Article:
“We must advance in these new economic and technological systems to be accessible,” Maiquetia airport director said.
A major international airport in Venezuela is reportedly preparing to start accepting cryptocurrencies like Bitcoin (BTC) as payment for tickets and other services.
Simon Bolivar International Airport is working to enable cryptocurrency payments to comply with local industry standards, regional news agency El Siglo reported on Oct. 10. Also known as Maiquetia, the airport is located in downtown Caracas, the capital of Venezuela.
According to Maiquetia airport director Freddy Borges, the airport plans to accept many cryptocurrencies, including Bitcoin, Dash (DASH) and Venezuela’s oil-pegged digital currency, the Petro. He said that the airport’s administration would introduce new payment options in coordination with Venezuela’s National Superintendence of Crypto Assets and Related Activities.
The introduction of crypto payments at the Maiquetia airport would mark the company’s commitment to advance towards international standards and drive digital currency adoption, Borges noted. According to the executive, the crypto payment option would benefit foreign tourists, including those from Russia.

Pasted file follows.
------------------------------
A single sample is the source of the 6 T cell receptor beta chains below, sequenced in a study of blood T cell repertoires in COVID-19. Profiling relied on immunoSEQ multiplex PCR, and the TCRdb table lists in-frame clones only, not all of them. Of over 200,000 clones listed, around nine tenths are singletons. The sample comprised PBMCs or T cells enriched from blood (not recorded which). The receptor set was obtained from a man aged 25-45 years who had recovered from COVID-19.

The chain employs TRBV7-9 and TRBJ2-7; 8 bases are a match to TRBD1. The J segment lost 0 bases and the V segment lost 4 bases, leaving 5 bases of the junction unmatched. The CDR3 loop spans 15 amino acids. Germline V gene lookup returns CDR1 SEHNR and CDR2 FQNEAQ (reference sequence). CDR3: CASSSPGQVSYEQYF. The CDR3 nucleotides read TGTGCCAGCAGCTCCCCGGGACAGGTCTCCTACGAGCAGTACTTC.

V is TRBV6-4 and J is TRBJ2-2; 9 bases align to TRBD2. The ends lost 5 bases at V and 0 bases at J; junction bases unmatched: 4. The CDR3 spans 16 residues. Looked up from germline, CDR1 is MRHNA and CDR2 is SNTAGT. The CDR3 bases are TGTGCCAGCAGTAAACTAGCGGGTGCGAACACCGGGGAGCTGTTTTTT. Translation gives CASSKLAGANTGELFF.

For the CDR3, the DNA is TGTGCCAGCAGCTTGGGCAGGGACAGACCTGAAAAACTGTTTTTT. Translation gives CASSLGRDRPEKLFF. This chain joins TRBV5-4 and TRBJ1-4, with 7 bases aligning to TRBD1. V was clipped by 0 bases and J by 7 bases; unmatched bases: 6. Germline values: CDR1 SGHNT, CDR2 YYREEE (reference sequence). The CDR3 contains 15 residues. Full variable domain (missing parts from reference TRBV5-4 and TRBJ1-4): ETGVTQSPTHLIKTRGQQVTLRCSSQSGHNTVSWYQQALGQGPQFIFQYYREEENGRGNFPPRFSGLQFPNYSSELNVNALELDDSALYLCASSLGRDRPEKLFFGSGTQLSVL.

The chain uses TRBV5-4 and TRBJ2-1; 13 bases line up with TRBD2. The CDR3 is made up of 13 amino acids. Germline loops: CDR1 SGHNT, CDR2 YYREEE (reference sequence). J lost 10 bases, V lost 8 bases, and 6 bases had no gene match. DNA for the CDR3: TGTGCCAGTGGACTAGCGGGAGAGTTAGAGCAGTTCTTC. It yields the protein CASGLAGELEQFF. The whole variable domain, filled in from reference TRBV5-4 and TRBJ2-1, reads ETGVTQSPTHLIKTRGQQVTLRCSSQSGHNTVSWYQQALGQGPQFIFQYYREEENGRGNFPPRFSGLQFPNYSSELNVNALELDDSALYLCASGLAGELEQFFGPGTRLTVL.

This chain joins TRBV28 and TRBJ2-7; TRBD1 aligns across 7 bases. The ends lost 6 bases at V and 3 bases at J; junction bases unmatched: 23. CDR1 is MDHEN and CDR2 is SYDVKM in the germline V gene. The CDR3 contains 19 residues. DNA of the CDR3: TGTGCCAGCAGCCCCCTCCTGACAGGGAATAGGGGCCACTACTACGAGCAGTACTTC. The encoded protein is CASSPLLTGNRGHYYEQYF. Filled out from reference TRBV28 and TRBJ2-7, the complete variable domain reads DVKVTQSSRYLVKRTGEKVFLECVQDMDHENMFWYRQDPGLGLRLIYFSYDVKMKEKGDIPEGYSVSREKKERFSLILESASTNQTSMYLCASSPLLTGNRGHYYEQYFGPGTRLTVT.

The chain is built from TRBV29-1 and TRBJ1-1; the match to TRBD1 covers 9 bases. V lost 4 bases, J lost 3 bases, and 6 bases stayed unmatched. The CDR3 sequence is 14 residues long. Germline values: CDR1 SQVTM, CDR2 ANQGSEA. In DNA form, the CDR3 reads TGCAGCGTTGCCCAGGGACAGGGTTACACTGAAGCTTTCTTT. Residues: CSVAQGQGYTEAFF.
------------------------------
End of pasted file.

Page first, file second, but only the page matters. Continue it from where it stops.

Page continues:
“We must advance in these new economic and technological systems to be accessible,” Borges reportedly stated.
The news comes amid Venezuela experimenting with a central bank digital currency (CBDC), with the country’s central bank launching the digital Venezuelan bolivar on Oct. 1. Unlike a CBDC, which is pegged to Venezuela’s national currency, the Petro is an oil-backed cryptocurrency launched by the government in February 2018.
Several airports and airlines around the world have been exploring ways to introduce crypto payments and blockchain-based functionalities in recent years, providing better options for cash payments and improving customer verification services, including COVID-19 test results. In March, Latvian airline airBaltic started accepting Ether (ETH) and Dogecoin (DOGE) as payments for tickets after rolling out crypto payments back in 2014.